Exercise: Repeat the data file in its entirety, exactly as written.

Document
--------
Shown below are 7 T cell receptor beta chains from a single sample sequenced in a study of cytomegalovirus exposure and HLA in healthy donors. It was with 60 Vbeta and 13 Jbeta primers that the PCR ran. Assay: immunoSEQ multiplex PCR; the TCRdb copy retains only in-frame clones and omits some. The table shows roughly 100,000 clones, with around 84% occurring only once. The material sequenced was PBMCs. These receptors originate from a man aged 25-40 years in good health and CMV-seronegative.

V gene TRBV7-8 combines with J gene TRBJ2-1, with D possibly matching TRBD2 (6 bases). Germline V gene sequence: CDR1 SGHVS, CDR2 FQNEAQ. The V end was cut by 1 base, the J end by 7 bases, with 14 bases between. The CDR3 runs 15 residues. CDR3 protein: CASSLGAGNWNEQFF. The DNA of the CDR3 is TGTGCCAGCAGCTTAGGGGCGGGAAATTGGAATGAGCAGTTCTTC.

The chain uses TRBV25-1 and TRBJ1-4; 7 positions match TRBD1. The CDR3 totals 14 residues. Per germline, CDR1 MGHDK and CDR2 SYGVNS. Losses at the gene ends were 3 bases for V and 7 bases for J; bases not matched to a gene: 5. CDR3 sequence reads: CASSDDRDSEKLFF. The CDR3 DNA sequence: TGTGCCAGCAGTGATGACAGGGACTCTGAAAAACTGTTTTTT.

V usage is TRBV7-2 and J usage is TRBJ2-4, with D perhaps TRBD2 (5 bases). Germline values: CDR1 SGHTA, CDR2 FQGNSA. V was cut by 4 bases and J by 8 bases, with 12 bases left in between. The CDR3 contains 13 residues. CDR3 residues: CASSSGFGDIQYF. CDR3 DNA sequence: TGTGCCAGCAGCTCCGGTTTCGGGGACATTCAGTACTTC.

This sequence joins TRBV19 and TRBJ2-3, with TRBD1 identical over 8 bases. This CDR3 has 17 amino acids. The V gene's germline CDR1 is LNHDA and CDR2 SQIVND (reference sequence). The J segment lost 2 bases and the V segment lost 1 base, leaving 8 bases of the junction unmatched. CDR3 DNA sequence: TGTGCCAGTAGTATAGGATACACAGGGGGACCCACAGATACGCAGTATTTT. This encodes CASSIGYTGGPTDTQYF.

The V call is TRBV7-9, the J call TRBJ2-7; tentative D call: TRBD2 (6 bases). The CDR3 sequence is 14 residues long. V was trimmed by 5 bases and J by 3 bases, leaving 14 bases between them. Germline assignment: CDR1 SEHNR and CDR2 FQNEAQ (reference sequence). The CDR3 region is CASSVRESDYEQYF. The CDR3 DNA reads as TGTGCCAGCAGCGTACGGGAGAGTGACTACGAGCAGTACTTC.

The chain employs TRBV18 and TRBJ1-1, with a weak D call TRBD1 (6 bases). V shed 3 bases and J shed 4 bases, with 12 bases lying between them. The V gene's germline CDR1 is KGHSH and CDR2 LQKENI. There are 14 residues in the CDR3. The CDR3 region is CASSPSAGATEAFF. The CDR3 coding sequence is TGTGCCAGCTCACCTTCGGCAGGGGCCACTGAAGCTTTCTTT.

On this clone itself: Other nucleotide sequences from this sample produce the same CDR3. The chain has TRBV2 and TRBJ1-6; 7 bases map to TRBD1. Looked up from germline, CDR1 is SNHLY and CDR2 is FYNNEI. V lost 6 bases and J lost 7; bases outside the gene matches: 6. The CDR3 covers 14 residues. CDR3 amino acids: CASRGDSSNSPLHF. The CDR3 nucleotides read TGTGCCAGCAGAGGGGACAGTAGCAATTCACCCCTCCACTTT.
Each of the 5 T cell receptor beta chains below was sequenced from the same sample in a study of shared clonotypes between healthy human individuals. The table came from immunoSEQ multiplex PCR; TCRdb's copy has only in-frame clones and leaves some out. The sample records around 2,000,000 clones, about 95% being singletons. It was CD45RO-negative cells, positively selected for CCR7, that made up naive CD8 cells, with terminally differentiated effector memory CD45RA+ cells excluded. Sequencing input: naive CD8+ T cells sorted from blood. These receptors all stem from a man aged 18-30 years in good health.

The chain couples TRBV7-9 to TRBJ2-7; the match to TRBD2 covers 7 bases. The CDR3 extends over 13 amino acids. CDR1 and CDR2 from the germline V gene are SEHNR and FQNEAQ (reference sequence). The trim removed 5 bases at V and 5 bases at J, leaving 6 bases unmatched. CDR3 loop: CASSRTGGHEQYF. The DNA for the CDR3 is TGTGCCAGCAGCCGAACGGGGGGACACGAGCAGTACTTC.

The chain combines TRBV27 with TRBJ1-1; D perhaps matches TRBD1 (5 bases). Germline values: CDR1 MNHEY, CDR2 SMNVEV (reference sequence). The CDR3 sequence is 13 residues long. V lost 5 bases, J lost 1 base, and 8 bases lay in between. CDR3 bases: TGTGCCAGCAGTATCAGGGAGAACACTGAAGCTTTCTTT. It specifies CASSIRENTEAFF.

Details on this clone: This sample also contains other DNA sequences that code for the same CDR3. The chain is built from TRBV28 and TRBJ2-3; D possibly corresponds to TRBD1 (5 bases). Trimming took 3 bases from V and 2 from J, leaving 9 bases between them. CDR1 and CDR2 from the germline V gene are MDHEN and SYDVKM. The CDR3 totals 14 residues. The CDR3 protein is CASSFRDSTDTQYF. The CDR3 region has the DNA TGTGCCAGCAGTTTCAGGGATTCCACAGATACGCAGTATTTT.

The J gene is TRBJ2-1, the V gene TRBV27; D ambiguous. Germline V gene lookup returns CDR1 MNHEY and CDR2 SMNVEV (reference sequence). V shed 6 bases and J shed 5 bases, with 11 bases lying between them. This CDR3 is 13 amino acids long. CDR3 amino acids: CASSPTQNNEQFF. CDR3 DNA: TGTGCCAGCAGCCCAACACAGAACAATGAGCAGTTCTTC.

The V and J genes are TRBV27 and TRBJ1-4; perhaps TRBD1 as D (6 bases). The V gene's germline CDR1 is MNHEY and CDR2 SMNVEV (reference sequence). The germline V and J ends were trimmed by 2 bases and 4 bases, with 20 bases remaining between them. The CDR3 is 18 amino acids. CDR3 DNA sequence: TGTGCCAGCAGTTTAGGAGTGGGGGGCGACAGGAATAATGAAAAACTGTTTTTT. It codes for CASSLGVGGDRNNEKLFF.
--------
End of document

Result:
Shown below are 7 T cell receptor beta chains from a single sample sequenced in a study of cytomegalovirus exposure and HLA in healthy donors. It was with 60 Vbeta and 13 Jbeta primers that the PCR ran. Assay: immunoSEQ multiplex PCR; the TCRdb copy retains only in-frame clones and omits some. The table shows roughly 100,000 clones, with around 84% occurring only once. The material sequenced was PBMCs. These receptors originate from a man aged 25-40 years in good health and CMV-seronegative.

V gene TRBV7-8 combines with J gene TRBJ2-1, with D possibly matching TRBD2 (6 bases). Germline V gene sequence: CDR1 SGHVS, CDR2 FQNEAQ. The V end was cut by 1 base, the J end by 7 bases, with 14 bases between. The CDR3 runs 15 residues. CDR3 protein: CASSLGAGNWNEQFF. The DNA of the CDR3 is TGTGCCAGCAGCTTAGGGGCGGGAAATTGGAATGAGCAGTTCTTC.

The chain uses TRBV25-1 and TRBJ1-4; 7 positions match TRBD1. The CDR3 totals 14 residues. Per germline, CDR1 MGHDK and CDR2 SYGVNS. Losses at the gene ends were 3 bases for V and 7 bases for J; bases not matched to a gene: 5. CDR3 sequence reads: CASSDDRDSEKLFF. The CDR3 DNA sequence: TGTGCCAGCAGTGATGACAGGGACTCTGAAAAACTGTTTTTT.

V usage is TRBV7-2 and J usage is TRBJ2-4, with D perhaps TRBD2 (5 bases). Germline values: CDR1 SGHTA, CDR2 FQGNSA. V was cut by 4 bases and J by 8 bases, with 12 bases left in between. The CDR3 contains 13 residues. CDR3 residues: CASSSGFGDIQYF. CDR3 DNA sequence: TGTGCCAGCAGCTCCGGTTTCGGGGACATTCAGTACTTC.

This sequence joins TRBV19 and TRBJ2-3, with TRBD1 identical over 8 bases. This CDR3 has 17 amino acids. The V gene's germline CDR1 is LNHDA and CDR2 SQIVND (reference sequence). The J segment lost 2 bases and the V segment lost 1 base, leaving 8 bases of the junction unmatched. CDR3 DNA sequence: TGTGCCAGTAGTATAGGATACACAGGGGGACCCACAGATACGCAGTATTTT. This encodes CASSIGYTGGPTDTQYF.

The V call is TRBV7-9, the J call TRBJ2-7; tentative D call: TRBD2 (6 bases). The CDR3 sequence is 14 residues long. V was trimmed by 5 bases and J by 3 bases, leaving 14 bases between them. Germline assignment: CDR1 SEHNR and CDR2 FQNEAQ (reference sequence). The CDR3 region is CASSVRESDYEQYF. The CDR3 DNA reads as TGTGCCAGCAGCGTACGGGAGAGTGACTACGAGCAGTACTTC.

The chain employs TRBV18 and TRBJ1-1, with a weak D call TRBD1 (6 bases). V shed 3 bases and J shed 4 bases, with 12 bases lying between them. The V gene's germline CDR1 is KGHSH and CDR2 LQKENI. There are 14 residues in the CDR3. The CDR3 region is CASSPSAGATEAFF. The CDR3 coding sequence is TGTGCCAGCTCACCTTCGGCAGGGGCCACTGAAGCTTTCTTT.

On this clone itself: Other nucleotide sequences from this sample produce the same CDR3. The chain has TRBV2 and TRBJ1-6; 7 bases map to TRBD1. Looked up from germline, CDR1 is SNHLY and CDR2 is FYNNEI. V lost 6 bases and J lost 7; bases outside the gene matches: 6. The CDR3 covers 14 residues. CDR3 amino acids: CASRGDSSNSPLHF. The CDR3 nucleotides read TGTGCCAGCAGAGGGGACAGTAGCAATTCACCCCTCCACTTT.
Each of the 5 T cell receptor beta chains below was sequenced from the same sample in a study of shared clonotypes between healthy human individuals. The table came from immunoSEQ multiplex PCR; TCRdb's copy has only in-frame clones and leaves some out. The sample records around 2,000,000 clones, about 95% being singletons. It was CD45RO-negative cells, positively selected for CCR7, that made up naive CD8 cells, with terminally differentiated effector memory CD45RA+ cells excluded. Sequencing input: naive CD8+ T cells sorted from blood. These receptors all stem from a man aged 18-30 years in good health.

The chain couples TRBV7-9 to TRBJ2-7; the match to TRBD2 covers 7 bases. The CDR3 extends over 13 amino acids. CDR1 and CDR2 from the germline V gene are SEHNR and FQNEAQ (reference sequence). The trim removed 5 bases at V and 5 bases at J, leaving 6 bases unmatched. CDR3 loop: CASSRTGGHEQYF. The DNA for the CDR3 is TGTGCCAGCAGCCGAACGGGGGGACACGAGCAGTACTTC.

The chain combines TRBV27 with TRBJ1-1; D perhaps matches TRBD1 (5 bases). Germline values: CDR1 MNHEY, CDR2 SMNVEV (reference sequence). The CDR3 sequence is 13 residues long. V lost 5 bases, J lost 1 base, and 8 bases lay in between. CDR3 bases: TGTGCCAGCAGTATCAGGGAGAACACTGAAGCTTTCTTT. It specifies CASSIRENTEAFF.

Details on this clone: This sample also contains other DNA sequences that code for the same CDR3. The chain is built from TRBV28 and TRBJ2-3; D possibly corresponds to TRBD1 (5 bases). Trimming took 3 bases from V and 2 from J, leaving 9 bases between them. CDR1 and CDR2 from the germline V gene are MDHEN and SYDVKM. The CDR3 totals 14 residues. The CDR3 protein is CASSFRDSTDTQYF. The CDR3 region has the DNA TGTGCCAGCAGTTTCAGGGATTCCACAGATACGCAGTATTTT.

The J gene is TRBJ2-1, the V gene TRBV27; D ambiguous. Germline V gene lookup returns CDR1 MNHEY and CDR2 SMNVEV (reference sequence). V shed 6 bases and J shed 5 bases, with 11 bases lying between them. This CDR3 is 13 amino acids long. CDR3 amino acids: CASSPTQNNEQFF. CDR3 DNA: TGTGCCAGCAGCCCAACACAGAACAATGAGCAGTTCTTC.

The V and J genes are TRBV27 and TRBJ1-4; perhaps TRBD1 as D (6 bases). The V gene's germline CDR1 is MNHEY and CDR2 SMNVEV (reference sequence). The germline V and J ends were trimmed by 2 bases and 4 bases, with 20 bases remaining between them. The CDR3 is 18 amino acids. CDR3 DNA sequence: TGTGCCAGCAGTTTAGGAGTGGGGGGCGACAGGAATAATGAAAAACTGTTTTTT. It codes for CASSLGVGGDRNNEKLFF.